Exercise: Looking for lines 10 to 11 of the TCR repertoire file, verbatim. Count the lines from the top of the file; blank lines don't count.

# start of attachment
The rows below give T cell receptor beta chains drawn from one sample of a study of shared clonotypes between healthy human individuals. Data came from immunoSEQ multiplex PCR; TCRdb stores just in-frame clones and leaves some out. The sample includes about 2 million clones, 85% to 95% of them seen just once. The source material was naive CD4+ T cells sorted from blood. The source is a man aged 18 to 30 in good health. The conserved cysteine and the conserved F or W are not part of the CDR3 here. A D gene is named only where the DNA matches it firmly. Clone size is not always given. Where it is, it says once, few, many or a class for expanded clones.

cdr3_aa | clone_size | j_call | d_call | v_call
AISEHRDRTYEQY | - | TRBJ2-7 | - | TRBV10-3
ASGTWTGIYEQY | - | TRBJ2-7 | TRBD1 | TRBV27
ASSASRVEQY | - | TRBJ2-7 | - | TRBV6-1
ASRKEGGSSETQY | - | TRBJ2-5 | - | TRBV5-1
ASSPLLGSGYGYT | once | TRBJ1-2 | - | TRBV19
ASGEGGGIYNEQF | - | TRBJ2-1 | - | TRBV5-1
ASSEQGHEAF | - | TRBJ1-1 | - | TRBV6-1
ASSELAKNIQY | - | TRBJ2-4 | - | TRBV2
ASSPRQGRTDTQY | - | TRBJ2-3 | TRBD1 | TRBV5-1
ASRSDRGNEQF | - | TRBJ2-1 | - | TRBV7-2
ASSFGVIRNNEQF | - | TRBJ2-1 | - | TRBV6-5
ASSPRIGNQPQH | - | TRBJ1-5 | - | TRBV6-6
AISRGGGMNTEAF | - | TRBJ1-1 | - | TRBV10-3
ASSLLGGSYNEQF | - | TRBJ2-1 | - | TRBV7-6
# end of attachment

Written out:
ASSELAKNIQY | - | TRBJ2-4 | - | TRBV2
ASSPRQGRTDTQY | - | TRBJ2-3 | TRBD1 | TRBV5-1